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From the Ground Up | Extending your late summer garden

Advice from the Linn County Master Gardener

Mystic Spires Blue salvia is tough-as-nails and produces incredible blue spikes of flowers all summer. Here it is partnered with Goldsturm rudbeckia and Pink Fountain gaura.

(Norman Winter/MCT)
Mystic Spires Blue salvia is tough-as-nails and produces incredible blue spikes of flowers all summer. Here it is partnered with Goldsturm rudbeckia and Pink Fountain gaura. (Norman Winter/MCT)

Summer is winding down, temperatures are tapering and our daylight hours are dwindling once again. Fortunately, with a few tips, you can extend your garden well into fall.

Replant

Starting seeds is lots of fun and many vegetables and herbs actually prefer the warmer soils and cooler temperatures of the fall garden compared to the chilly widely variable conditions of spring. Now is the perfect time to replant or even plant seeds for the first time. Check your seed packets for the days to harvest. If you’re 60 days or less, get them in the ground now! Lettuce, spinach, radishes, carrots, peas, Swiss chard, and more are great choices. And one of my favorites - cilantro! This herb for your Mexican dishes is happiest in the cooler temps of fall.

Garden Center Bargains

Garden centers are clearing out their stock now and massive bargains can be found. Add to your perennial collection and even plan and plant a brand new bed while scoring the best prices of the year. Prepare your soil well and water deeply and regularly until the ground freezes or the snow flies. Add 3 to 4 inches of mulch around your plants when you put them in. The mulch slows temperature fluctuation, helps retain moisture and makes your beds look great. With fall planting, your plants will be off to a strong start come spring!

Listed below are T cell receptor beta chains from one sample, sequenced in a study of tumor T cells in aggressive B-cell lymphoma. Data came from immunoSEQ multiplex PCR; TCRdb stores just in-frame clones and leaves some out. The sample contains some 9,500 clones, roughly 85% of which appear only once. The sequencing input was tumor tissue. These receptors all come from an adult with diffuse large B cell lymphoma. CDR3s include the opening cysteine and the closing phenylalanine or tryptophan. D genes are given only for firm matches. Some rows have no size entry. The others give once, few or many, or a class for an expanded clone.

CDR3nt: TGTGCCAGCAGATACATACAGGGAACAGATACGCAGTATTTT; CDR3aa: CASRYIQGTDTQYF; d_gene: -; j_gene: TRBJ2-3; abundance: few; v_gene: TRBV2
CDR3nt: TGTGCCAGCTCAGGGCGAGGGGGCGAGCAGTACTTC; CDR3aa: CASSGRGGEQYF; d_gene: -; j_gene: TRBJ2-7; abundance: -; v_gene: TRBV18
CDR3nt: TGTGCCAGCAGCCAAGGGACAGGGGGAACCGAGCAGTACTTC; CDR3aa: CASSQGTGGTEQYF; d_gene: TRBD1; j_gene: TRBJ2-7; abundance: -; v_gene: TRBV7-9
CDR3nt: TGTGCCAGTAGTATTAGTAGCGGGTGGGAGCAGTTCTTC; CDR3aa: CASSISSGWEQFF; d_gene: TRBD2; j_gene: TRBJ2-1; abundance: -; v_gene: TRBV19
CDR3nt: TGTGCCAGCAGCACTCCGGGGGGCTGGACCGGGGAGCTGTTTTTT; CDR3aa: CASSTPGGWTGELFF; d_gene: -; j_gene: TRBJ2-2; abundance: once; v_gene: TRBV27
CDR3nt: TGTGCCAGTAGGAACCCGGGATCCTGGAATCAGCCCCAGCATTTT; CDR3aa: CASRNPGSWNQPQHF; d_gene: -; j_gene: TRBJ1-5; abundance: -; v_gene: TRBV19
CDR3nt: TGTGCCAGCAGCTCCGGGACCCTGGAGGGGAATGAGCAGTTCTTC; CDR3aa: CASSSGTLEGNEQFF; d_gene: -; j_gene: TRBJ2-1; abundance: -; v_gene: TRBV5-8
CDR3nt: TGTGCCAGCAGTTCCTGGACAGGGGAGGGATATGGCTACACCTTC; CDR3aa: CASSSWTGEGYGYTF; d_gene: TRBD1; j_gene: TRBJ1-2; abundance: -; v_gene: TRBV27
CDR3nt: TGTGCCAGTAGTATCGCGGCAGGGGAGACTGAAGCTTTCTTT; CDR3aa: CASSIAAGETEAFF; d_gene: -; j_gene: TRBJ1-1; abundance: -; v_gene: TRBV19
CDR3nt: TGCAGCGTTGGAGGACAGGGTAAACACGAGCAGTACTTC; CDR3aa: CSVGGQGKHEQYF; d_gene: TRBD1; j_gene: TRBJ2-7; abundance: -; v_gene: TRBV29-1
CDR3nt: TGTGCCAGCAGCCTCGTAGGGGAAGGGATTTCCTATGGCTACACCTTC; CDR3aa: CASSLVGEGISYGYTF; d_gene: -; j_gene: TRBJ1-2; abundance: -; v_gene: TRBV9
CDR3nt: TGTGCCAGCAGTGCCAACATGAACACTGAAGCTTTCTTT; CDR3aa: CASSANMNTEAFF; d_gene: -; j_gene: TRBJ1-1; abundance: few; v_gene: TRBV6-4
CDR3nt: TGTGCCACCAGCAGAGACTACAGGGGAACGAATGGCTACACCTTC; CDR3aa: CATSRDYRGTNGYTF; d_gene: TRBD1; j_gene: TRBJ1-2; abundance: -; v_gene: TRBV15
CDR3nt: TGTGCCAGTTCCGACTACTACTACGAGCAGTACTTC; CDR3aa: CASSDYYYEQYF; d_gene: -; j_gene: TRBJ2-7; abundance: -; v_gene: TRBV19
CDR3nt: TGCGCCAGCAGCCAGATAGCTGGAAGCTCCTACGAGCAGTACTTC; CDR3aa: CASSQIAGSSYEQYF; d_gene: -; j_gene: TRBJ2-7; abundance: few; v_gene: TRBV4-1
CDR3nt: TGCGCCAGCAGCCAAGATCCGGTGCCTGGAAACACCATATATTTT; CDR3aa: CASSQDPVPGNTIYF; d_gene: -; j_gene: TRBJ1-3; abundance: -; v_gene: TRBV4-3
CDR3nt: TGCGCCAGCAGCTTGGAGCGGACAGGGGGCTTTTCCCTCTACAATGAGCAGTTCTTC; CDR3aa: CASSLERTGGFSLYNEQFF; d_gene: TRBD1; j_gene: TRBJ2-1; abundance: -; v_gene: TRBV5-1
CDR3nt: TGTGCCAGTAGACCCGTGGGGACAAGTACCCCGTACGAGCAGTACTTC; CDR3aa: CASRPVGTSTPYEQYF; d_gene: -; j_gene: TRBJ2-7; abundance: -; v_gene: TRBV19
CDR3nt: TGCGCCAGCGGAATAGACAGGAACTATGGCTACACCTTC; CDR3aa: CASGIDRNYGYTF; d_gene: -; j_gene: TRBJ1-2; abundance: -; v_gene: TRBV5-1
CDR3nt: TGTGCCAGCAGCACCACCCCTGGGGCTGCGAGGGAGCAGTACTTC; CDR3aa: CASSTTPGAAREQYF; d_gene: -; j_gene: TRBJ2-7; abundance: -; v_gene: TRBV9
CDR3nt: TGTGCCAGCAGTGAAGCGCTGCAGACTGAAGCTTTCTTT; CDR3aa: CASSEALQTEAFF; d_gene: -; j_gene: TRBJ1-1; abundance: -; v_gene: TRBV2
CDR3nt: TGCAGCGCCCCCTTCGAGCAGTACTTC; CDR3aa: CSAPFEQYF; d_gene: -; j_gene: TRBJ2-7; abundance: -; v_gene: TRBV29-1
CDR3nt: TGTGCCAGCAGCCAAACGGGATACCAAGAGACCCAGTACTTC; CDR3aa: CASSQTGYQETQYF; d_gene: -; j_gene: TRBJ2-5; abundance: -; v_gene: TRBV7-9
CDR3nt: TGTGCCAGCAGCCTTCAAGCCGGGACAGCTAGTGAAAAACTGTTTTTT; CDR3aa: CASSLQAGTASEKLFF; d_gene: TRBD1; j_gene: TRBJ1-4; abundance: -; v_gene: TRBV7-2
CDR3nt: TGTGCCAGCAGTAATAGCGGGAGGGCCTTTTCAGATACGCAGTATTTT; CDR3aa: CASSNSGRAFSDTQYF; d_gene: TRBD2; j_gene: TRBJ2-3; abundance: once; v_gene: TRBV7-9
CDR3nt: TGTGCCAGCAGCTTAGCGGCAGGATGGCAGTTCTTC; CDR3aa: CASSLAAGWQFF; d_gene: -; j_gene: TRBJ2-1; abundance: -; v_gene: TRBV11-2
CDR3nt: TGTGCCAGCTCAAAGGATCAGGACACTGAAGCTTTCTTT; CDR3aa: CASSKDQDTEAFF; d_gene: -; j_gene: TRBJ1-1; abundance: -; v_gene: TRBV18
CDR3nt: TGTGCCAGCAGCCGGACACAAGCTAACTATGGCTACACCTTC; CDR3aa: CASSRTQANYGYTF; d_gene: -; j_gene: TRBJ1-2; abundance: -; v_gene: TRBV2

Divide Your Plants

Fall is a great time to divide your plants to expand your collection or share with friends. Most perennials divide well. A shovel and a sharp spade will do the trick. YouTube and other online sources are great tools for specific information on the variety you’re dividing. As with the new plantings, divided plants need to be watered regularly as late into the season as possible.

Harvest, harvest, harvest

Keep on harvesting, freezing and canning to maximize the rewards from a season of hard work! Also, as we near October, it is time to pay attention to the forecast. Light frosts of 32 degrees will damage many plants, while a “killing frost” of 29 degrees will end the growing season for most. A good old sheet from the closet in addition to insulated row covers and cold frames are tools to consider if you want to gain a few more weeks form your garden. Ultimately though, for us in Iowa, nature will win out and put our gardens to sleep if only for a little while.

At the end of it all, likely in mid-October, it’s time to rejoice in your season of achievements and dream of seed catalogs and spring!

l Lisa Hinzman Howard has been a Linn County Master Gardener since 2011.

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